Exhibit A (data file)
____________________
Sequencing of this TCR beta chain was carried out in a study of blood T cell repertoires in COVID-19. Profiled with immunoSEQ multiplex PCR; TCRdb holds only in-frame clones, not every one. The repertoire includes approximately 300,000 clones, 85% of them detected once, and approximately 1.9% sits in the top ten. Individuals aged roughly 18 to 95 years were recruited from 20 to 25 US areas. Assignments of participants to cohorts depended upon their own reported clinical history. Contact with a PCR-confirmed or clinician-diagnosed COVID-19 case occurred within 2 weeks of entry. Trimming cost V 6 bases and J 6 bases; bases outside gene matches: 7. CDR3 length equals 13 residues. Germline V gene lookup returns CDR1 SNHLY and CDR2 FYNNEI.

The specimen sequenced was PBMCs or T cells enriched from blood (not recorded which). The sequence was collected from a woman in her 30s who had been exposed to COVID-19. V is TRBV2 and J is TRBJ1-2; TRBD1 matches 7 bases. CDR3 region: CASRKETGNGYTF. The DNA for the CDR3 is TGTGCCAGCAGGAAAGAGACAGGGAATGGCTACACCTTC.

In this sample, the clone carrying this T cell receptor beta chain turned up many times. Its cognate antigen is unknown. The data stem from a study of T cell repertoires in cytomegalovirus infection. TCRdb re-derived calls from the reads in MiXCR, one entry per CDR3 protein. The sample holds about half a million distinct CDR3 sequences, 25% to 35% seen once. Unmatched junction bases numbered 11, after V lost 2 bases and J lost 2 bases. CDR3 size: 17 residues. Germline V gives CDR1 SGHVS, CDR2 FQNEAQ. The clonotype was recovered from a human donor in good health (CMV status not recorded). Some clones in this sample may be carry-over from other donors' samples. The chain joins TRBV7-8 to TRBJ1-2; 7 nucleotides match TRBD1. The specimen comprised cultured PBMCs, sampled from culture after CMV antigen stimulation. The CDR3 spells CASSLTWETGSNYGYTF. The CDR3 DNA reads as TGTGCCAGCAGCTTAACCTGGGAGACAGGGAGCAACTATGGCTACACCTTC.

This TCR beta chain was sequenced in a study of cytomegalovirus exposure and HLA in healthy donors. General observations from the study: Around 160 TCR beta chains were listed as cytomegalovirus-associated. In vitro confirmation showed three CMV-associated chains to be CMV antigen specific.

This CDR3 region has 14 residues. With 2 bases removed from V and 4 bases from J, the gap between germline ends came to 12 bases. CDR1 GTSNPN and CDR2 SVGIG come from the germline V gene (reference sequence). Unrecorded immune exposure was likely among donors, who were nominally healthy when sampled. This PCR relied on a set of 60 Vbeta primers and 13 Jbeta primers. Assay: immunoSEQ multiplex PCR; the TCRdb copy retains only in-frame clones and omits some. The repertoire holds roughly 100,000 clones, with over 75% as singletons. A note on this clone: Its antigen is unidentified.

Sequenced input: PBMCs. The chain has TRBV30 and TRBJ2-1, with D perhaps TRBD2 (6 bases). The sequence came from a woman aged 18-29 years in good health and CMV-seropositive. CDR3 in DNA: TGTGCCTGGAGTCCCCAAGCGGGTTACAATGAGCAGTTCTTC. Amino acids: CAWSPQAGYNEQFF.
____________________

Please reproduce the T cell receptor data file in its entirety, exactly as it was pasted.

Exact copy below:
Sequencing of this TCR beta chain was carried out in a study of blood T cell repertoires in COVID-19. Profiled with immunoSEQ multiplex PCR; TCRdb holds only in-frame clones, not every one. The repertoire includes approximately 300,000 clones, 85% of them detected once, and approximately 1.9% sits in the top ten. Individuals aged roughly 18 to 95 years were recruited from 20 to 25 US areas. Assignments of participants to cohorts depended upon their own reported clinical history. Contact with a PCR-confirmed or clinician-diagnosed COVID-19 case occurred within 2 weeks of entry. Trimming cost V 6 bases and J 6 bases; bases outside gene matches: 7. CDR3 length equals 13 residues. Germline V gene lookup returns CDR1 SNHLY and CDR2 FYNNEI.

The specimen sequenced was PBMCs or T cells enriched from blood (not recorded which). The sequence was collected from a woman in her 30s who had been exposed to COVID-19. V is TRBV2 and J is TRBJ1-2; TRBD1 matches 7 bases. CDR3 region: CASRKETGNGYTF. The DNA for the CDR3 is TGTGCCAGCAGGAAAGAGACAGGGAATGGCTACACCTTC.

In this sample, the clone carrying this T cell receptor beta chain turned up many times. Its cognate antigen is unknown. The data stem from a study of T cell repertoires in cytomegalovirus infection. TCRdb re-derived calls from the reads in MiXCR, one entry per CDR3 protein. The sample holds about half a million distinct CDR3 sequences, 25% to 35% seen once. Unmatched junction bases numbered 11, after V lost 2 bases and J lost 2 bases. CDR3 size: 17 residues. Germline V gives CDR1 SGHVS, CDR2 FQNEAQ. The clonotype was recovered from a human donor in good health (CMV status not recorded). Some clones in this sample may be carry-over from other donors' samples. The chain joins TRBV7-8 to TRBJ1-2; 7 nucleotides match TRBD1. The specimen comprised cultured PBMCs, sampled from culture after CMV antigen stimulation. The CDR3 spells CASSLTWETGSNYGYTF. The CDR3 DNA reads as TGTGCCAGCAGCTTAACCTGGGAGACAGGGAGCAACTATGGCTACACCTTC.

This TCR beta chain was sequenced in a study of cytomegalovirus exposure and HLA in healthy donors. General observations from the study: Around 160 TCR beta chains were listed as cytomegalovirus-associated. In vitro confirmation showed three CMV-associated chains to be CMV antigen specific.

This CDR3 region has 14 residues. With 2 bases removed from V and 4 bases from J, the gap between germline ends came to 12 bases. CDR1 GTSNPN and CDR2 SVGIG come from the germline V gene (reference sequence). Unrecorded immune exposure was likely among donors, who were nominally healthy when sampled. This PCR relied on a set of 60 Vbeta primers and 13 Jbeta primers. Assay: immunoSEQ multiplex PCR; the TCRdb copy retains only in-frame clones and omits some. The repertoire holds roughly 100,000 clones, with over 75% as singletons. A note on this clone: Its antigen is unidentified.

Sequenced input: PBMCs. The chain has TRBV30 and TRBJ2-1, with D perhaps TRBD2 (6 bases). The sequence came from a woman aged 18-29 years in good health and CMV-seropositive. CDR3 in DNA: TGTGCCTGGAGTCCCCAAGCGGGTTACAATGAGCAGTTCTTC. Amino acids: CAWSPQAGYNEQFF.